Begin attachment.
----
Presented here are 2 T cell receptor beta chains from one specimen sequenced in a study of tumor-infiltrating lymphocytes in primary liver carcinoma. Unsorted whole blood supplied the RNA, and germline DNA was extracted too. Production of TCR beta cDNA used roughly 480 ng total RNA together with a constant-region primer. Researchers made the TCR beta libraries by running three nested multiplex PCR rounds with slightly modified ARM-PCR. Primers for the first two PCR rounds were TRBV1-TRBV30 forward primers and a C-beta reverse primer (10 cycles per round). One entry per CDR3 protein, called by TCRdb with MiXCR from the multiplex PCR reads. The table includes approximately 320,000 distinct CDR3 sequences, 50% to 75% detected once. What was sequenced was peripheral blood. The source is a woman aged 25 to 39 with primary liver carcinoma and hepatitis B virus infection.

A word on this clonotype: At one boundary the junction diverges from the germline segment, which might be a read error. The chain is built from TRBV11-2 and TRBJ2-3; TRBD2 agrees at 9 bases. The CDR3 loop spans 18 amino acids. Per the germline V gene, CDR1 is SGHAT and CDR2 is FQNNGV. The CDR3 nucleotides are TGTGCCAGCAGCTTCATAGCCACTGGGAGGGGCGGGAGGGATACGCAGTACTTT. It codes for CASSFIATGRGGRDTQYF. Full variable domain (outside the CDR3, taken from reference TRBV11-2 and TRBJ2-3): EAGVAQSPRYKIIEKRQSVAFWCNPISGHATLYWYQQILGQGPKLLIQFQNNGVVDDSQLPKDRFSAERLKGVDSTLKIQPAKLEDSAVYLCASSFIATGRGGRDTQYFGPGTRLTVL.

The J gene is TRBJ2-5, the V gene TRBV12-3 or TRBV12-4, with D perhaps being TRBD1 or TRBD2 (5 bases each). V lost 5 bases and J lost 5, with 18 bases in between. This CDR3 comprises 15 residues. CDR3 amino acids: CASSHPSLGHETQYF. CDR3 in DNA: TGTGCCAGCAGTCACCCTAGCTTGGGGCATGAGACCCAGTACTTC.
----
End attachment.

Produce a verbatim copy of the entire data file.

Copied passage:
Presented here are 2 T cell receptor beta chains from one specimen sequenced in a study of tumor-infiltrating lymphocytes in primary liver carcinoma. Unsorted whole blood supplied the RNA, and germline DNA was extracted too. Production of TCR beta cDNA used roughly 480 ng total RNA together with a constant-region primer. Researchers made the TCR beta libraries by running three nested multiplex PCR rounds with slightly modified ARM-PCR. Primers for the first two PCR rounds were TRBV1-TRBV30 forward primers and a C-beta reverse primer (10 cycles per round). One entry per CDR3 protein, called by TCRdb with MiXCR from the multiplex PCR reads. The table includes approximately 320,000 distinct CDR3 sequences, 50% to 75% detected once. What was sequenced was peripheral blood. The source is a woman aged 25 to 39 with primary liver carcinoma and hepatitis B virus infection.

A word on this clonotype: At one boundary the junction diverges from the germline segment, which might be a read error. The chain is built from TRBV11-2 and TRBJ2-3; TRBD2 agrees at 9 bases. The CDR3 loop spans 18 amino acids. Per the germline V gene, CDR1 is SGHAT and CDR2 is FQNNGV. The CDR3 nucleotides are TGTGCCAGCAGCTTCATAGCCACTGGGAGGGGCGGGAGGGATACGCAGTACTTT. It codes for CASSFIATGRGGRDTQYF. Full variable domain (outside the CDR3, taken from reference TRBV11-2 and TRBJ2-3): EAGVAQSPRYKIIEKRQSVAFWCNPISGHATLYWYQQILGQGPKLLIQFQNNGVVDDSQLPKDRFSAERLKGVDSTLKIQPAKLEDSAVYLCASSFIATGRGGRDTQYFGPGTRLTVL.

The J gene is TRBJ2-5, the V gene TRBV12-3 or TRBV12-4, with D perhaps being TRBD1 or TRBD2 (5 bases each). V lost 5 bases and J lost 5, with 18 bases in between. This CDR3 comprises 15 residues. CDR3 amino acids: CASSHPSLGHETQYF. CDR3 in DNA: TGTGCCAGCAGTCACCCTAGCTTGGGGCATGAGACCCAGTACTTC.